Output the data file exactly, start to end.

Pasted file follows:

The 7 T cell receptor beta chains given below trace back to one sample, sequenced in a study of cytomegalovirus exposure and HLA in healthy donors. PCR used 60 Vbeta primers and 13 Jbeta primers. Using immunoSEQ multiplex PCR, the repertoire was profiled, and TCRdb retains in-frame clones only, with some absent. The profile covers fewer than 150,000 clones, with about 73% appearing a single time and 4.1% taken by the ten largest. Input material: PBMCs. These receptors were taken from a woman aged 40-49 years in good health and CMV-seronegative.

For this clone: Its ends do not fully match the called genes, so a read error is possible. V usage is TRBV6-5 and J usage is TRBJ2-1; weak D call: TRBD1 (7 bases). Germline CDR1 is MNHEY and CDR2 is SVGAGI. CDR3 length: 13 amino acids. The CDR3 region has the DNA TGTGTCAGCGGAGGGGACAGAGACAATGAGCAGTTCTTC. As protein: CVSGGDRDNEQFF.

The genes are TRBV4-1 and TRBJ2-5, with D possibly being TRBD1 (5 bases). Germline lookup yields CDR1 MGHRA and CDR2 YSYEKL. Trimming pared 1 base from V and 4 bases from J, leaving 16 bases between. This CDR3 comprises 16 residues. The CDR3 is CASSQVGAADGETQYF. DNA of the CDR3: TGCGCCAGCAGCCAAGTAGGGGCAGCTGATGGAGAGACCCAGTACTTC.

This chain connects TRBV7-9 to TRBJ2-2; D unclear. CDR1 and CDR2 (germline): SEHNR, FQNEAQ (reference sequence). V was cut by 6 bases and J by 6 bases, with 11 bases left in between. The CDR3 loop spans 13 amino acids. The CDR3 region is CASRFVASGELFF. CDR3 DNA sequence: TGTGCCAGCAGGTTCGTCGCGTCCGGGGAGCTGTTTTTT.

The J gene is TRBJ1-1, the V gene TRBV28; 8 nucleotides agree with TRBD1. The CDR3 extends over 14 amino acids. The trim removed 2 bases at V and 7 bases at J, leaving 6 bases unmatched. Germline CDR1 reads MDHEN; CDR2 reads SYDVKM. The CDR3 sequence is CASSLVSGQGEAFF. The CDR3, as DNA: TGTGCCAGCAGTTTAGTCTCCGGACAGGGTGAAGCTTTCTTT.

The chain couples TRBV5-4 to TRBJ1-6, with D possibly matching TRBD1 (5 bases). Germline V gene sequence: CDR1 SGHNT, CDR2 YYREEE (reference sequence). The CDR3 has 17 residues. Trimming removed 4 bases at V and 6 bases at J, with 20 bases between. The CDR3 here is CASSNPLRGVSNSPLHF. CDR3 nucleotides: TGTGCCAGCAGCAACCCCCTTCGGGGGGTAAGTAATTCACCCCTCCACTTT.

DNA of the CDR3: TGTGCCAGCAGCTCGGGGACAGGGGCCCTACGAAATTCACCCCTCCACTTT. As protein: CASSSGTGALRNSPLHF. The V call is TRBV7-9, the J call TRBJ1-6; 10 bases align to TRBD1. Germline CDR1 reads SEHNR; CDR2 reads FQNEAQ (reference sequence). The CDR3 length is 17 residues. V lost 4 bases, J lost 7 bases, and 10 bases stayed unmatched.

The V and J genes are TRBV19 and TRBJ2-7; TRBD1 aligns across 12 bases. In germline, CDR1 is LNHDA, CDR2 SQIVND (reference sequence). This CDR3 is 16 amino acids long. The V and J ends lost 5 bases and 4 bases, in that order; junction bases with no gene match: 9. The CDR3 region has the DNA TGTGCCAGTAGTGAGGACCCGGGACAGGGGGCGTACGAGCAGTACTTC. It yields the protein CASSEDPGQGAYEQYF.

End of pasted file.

The 7 T cell receptor beta chains given below trace back to one sample, sequenced in a study of cytomegalovirus exposure and HLA in healthy donors. PCR used 60 Vbeta primers and 13 Jbeta primers. Using immunoSEQ multiplex PCR, the repertoire was profiled, and TCRdb retains in-frame clones only, with some absent. The profile covers fewer than 150,000 clones, with about 73% appearing a single time and 4.1% taken by the ten largest. Input material: PBMCs. These receptors were taken from a woman aged 40-49 years in good health and CMV-seronegative.

For this clone: Its ends do not fully match the called genes, so a read error is possible. V usage is TRBV6-5 and J usage is TRBJ2-1; weak D call: TRBD1 (7 bases). Germline CDR1 is MNHEY and CDR2 is SVGAGI. CDR3 length: 13 amino acids. The CDR3 region has the DNA TGTGTCAGCGGAGGGGACAGAGACAATGAGCAGTTCTTC. As protein: CVSGGDRDNEQFF.

The genes are TRBV4-1 and TRBJ2-5, with D possibly being TRBD1 (5 bases). Germline lookup yields CDR1 MGHRA and CDR2 YSYEKL. Trimming pared 1 base from V and 4 bases from J, leaving 16 bases between. This CDR3 comprises 16 residues. The CDR3 is CASSQVGAADGETQYF. DNA of the CDR3: TGCGCCAGCAGCCAAGTAGGGGCAGCTGATGGAGAGACCCAGTACTTC.

This chain connects TRBV7-9 to TRBJ2-2; D unclear. CDR1 and CDR2 (germline): SEHNR, FQNEAQ (reference sequence). V was cut by 6 bases and J by 6 bases, with 11 bases left in between. The CDR3 loop spans 13 amino acids. The CDR3 region is CASRFVASGELFF. CDR3 DNA sequence: TGTGCCAGCAGGTTCGTCGCGTCCGGGGAGCTGTTTTTT.

The J gene is TRBJ1-1, the V gene TRBV28; 8 nucleotides agree with TRBD1. The CDR3 extends over 14 amino acids. The trim removed 2 bases at V and 7 bases at J, leaving 6 bases unmatched. Germline CDR1 reads MDHEN; CDR2 reads SYDVKM. The CDR3 sequence is CASSLVSGQGEAFF. The CDR3, as DNA: TGTGCCAGCAGTTTAGTCTCCGGACAGGGTGAAGCTTTCTTT.

The chain couples TRBV5-4 to TRBJ1-6, with D possibly matching TRBD1 (5 bases). Germline V gene sequence: CDR1 SGHNT, CDR2 YYREEE (reference sequence). The CDR3 has 17 residues. Trimming removed 4 bases at V and 6 bases at J, with 20 bases between. The CDR3 here is CASSNPLRGVSNSPLHF. CDR3 nucleotides: TGTGCCAGCAGCAACCCCCTTCGGGGGGTAAGTAATTCACCCCTCCACTTT.

DNA of the CDR3: TGTGCCAGCAGCTCGGGGACAGGGGCCCTACGAAATTCACCCCTCCACTTT. As protein: CASSSGTGALRNSPLHF. The V call is TRBV7-9, the J call TRBJ1-6; 10 bases align to TRBD1. Germline CDR1 reads SEHNR; CDR2 reads FQNEAQ (reference sequence). The CDR3 length is 17 residues. V lost 4 bases, J lost 7 bases, and 10 bases stayed unmatched.

The V and J genes are TRBV19 and TRBJ2-7; TRBD1 aligns across 12 bases. In germline, CDR1 is LNHDA, CDR2 SQIVND (reference sequence). This CDR3 is 16 amino acids long. The V and J ends lost 5 bases and 4 bases, in that order; junction bases with no gene match: 9. The CDR3 region has the DNA TGTGCCAGTAGTGAGGACCCGGGACAGGGGGCGTACGAGCAGTACTTC. It yields the protein CASSEDPGQGAYEQYF.